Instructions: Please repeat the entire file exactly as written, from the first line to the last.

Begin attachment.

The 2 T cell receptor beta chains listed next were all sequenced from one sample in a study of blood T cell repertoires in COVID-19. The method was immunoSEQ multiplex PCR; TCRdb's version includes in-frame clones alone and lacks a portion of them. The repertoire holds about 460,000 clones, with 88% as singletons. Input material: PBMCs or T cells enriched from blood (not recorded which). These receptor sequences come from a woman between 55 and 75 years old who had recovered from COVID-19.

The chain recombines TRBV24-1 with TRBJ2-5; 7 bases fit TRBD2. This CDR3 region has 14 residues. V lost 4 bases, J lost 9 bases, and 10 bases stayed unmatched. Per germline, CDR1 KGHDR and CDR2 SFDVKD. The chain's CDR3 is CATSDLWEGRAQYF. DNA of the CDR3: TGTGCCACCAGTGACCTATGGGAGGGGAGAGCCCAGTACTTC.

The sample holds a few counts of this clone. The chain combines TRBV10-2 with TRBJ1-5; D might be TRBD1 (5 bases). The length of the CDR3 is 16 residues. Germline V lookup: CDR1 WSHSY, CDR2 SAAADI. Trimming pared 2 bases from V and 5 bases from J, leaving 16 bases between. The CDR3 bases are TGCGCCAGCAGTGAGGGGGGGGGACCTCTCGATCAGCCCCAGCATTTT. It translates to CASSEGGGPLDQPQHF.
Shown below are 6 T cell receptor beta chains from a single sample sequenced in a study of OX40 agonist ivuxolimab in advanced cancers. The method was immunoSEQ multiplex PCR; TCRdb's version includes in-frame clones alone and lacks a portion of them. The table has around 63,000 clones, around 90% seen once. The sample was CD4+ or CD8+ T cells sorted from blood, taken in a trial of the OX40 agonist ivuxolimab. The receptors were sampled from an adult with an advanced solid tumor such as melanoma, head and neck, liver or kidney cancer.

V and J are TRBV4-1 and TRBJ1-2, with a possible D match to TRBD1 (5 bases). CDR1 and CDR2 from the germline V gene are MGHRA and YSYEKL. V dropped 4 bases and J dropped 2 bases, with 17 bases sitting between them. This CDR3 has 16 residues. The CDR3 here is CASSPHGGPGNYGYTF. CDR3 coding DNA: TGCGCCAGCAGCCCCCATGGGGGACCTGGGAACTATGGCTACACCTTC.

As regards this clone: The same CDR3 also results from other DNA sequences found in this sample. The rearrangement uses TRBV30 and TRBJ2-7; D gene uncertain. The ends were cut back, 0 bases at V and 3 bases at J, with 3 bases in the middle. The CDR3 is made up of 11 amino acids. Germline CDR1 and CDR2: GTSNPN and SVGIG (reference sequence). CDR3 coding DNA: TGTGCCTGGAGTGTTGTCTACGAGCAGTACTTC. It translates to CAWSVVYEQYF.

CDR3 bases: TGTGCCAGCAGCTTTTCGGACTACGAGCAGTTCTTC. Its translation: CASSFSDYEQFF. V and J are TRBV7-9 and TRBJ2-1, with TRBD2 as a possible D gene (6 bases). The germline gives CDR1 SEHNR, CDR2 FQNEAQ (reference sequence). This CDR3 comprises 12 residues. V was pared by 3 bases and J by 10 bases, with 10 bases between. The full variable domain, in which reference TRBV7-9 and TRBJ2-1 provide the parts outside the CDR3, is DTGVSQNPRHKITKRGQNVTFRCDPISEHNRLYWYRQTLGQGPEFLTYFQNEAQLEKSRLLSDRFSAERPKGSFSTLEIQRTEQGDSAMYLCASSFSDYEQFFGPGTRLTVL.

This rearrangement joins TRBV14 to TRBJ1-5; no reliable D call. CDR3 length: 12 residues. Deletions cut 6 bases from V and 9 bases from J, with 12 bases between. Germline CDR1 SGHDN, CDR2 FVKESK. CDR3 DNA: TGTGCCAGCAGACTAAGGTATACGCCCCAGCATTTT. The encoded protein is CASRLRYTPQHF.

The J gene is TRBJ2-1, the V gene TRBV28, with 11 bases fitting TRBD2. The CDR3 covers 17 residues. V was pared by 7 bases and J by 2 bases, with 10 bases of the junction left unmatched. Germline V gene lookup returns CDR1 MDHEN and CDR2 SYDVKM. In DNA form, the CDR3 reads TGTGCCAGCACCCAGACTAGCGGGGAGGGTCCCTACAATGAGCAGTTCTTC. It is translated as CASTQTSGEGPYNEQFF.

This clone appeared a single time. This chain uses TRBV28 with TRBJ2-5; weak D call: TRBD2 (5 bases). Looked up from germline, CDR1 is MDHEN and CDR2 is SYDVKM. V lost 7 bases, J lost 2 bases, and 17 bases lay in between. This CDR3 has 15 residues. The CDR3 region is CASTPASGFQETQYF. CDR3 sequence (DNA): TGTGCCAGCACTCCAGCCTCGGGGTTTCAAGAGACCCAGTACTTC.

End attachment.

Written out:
The 2 T cell receptor beta chains listed next were all sequenced from one sample in a study of blood T cell repertoires in COVID-19. The method was immunoSEQ multiplex PCR; TCRdb's version includes in-frame clones alone and lacks a portion of them. The repertoire holds about 460,000 clones, with 88% as singletons. Input material: PBMCs or T cells enriched from blood (not recorded which). These receptor sequences come from a woman between 55 and 75 years old who had recovered from COVID-19.

The chain recombines TRBV24-1 with TRBJ2-5; 7 bases fit TRBD2. This CDR3 region has 14 residues. V lost 4 bases, J lost 9 bases, and 10 bases stayed unmatched. Per germline, CDR1 KGHDR and CDR2 SFDVKD. The chain's CDR3 is CATSDLWEGRAQYF. DNA of the CDR3: TGTGCCACCAGTGACCTATGGGAGGGGAGAGCCCAGTACTTC.

The sample holds a few counts of this clone. The chain combines TRBV10-2 with TRBJ1-5; D might be TRBD1 (5 bases). The length of the CDR3 is 16 residues. Germline V lookup: CDR1 WSHSY, CDR2 SAAADI. Trimming pared 2 bases from V and 5 bases from J, leaving 16 bases between. The CDR3 bases are TGCGCCAGCAGTGAGGGGGGGGGACCTCTCGATCAGCCCCAGCATTTT. It translates to CASSEGGGPLDQPQHF.
Shown below are 6 T cell receptor beta chains from a single sample sequenced in a study of OX40 agonist ivuxolimab in advanced cancers. The method was immunoSEQ multiplex PCR; TCRdb's version includes in-frame clones alone and lacks a portion of them. The table has around 63,000 clones, around 90% seen once. The sample was CD4+ or CD8+ T cells sorted from blood, taken in a trial of the OX40 agonist ivuxolimab. The receptors were sampled from an adult with an advanced solid tumor such as melanoma, head and neck, liver or kidney cancer.

V and J are TRBV4-1 and TRBJ1-2, with a possible D match to TRBD1 (5 bases). CDR1 and CDR2 from the germline V gene are MGHRA and YSYEKL. V dropped 4 bases and J dropped 2 bases, with 17 bases sitting between them. This CDR3 has 16 residues. The CDR3 here is CASSPHGGPGNYGYTF. CDR3 coding DNA: TGCGCCAGCAGCCCCCATGGGGGACCTGGGAACTATGGCTACACCTTC.

As regards this clone: The same CDR3 also results from other DNA sequences found in this sample. The rearrangement uses TRBV30 and TRBJ2-7; D gene uncertain. The ends were cut back, 0 bases at V and 3 bases at J, with 3 bases in the middle. The CDR3 is made up of 11 amino acids. Germline CDR1 and CDR2: GTSNPN and SVGIG (reference sequence). CDR3 coding DNA: TGTGCCTGGAGTGTTGTCTACGAGCAGTACTTC. It translates to CAWSVVYEQYF.

CDR3 bases: TGTGCCAGCAGCTTTTCGGACTACGAGCAGTTCTTC. Its translation: CASSFSDYEQFF. V and J are TRBV7-9 and TRBJ2-1, with TRBD2 as a possible D gene (6 bases). The germline gives CDR1 SEHNR, CDR2 FQNEAQ (reference sequence). This CDR3 comprises 12 residues. V was pared by 3 bases and J by 10 bases, with 10 bases between. The full variable domain, in which reference TRBV7-9 and TRBJ2-1 provide the parts outside the CDR3, is DTGVSQNPRHKITKRGQNVTFRCDPISEHNRLYWYRQTLGQGPEFLTYFQNEAQLEKSRLLSDRFSAERPKGSFSTLEIQRTEQGDSAMYLCASSFSDYEQFFGPGTRLTVL.

This rearrangement joins TRBV14 to TRBJ1-5; no reliable D call. CDR3 length: 12 residues. Deletions cut 6 bases from V and 9 bases from J, with 12 bases between. Germline CDR1 SGHDN, CDR2 FVKESK. CDR3 DNA: TGTGCCAGCAGACTAAGGTATACGCCCCAGCATTTT. The encoded protein is CASRLRYTPQHF.

The J gene is TRBJ2-1, the V gene TRBV28, with 11 bases fitting TRBD2. The CDR3 covers 17 residues. V was pared by 7 bases and J by 2 bases, with 10 bases of the junction left unmatched. Germline V gene lookup returns CDR1 MDHEN and CDR2 SYDVKM. In DNA form, the CDR3 reads TGTGCCAGCACCCAGACTAGCGGGGAGGGTCCCTACAATGAGCAGTTCTTC. It is translated as CASTQTSGEGPYNEQFF.

This clone appeared a single time. This chain uses TRBV28 with TRBJ2-5; weak D call: TRBD2 (5 bases). Looked up from germline, CDR1 is MDHEN and CDR2 is SYDVKM. V lost 7 bases, J lost 2 bases, and 17 bases lay in between. This CDR3 has 15 residues. The CDR3 region is CASTPASGFQETQYF. CDR3 sequence (DNA): TGTGCCAGCACTCCAGCCTCGGGGTTTCAAGAGACCCAGTACTTC.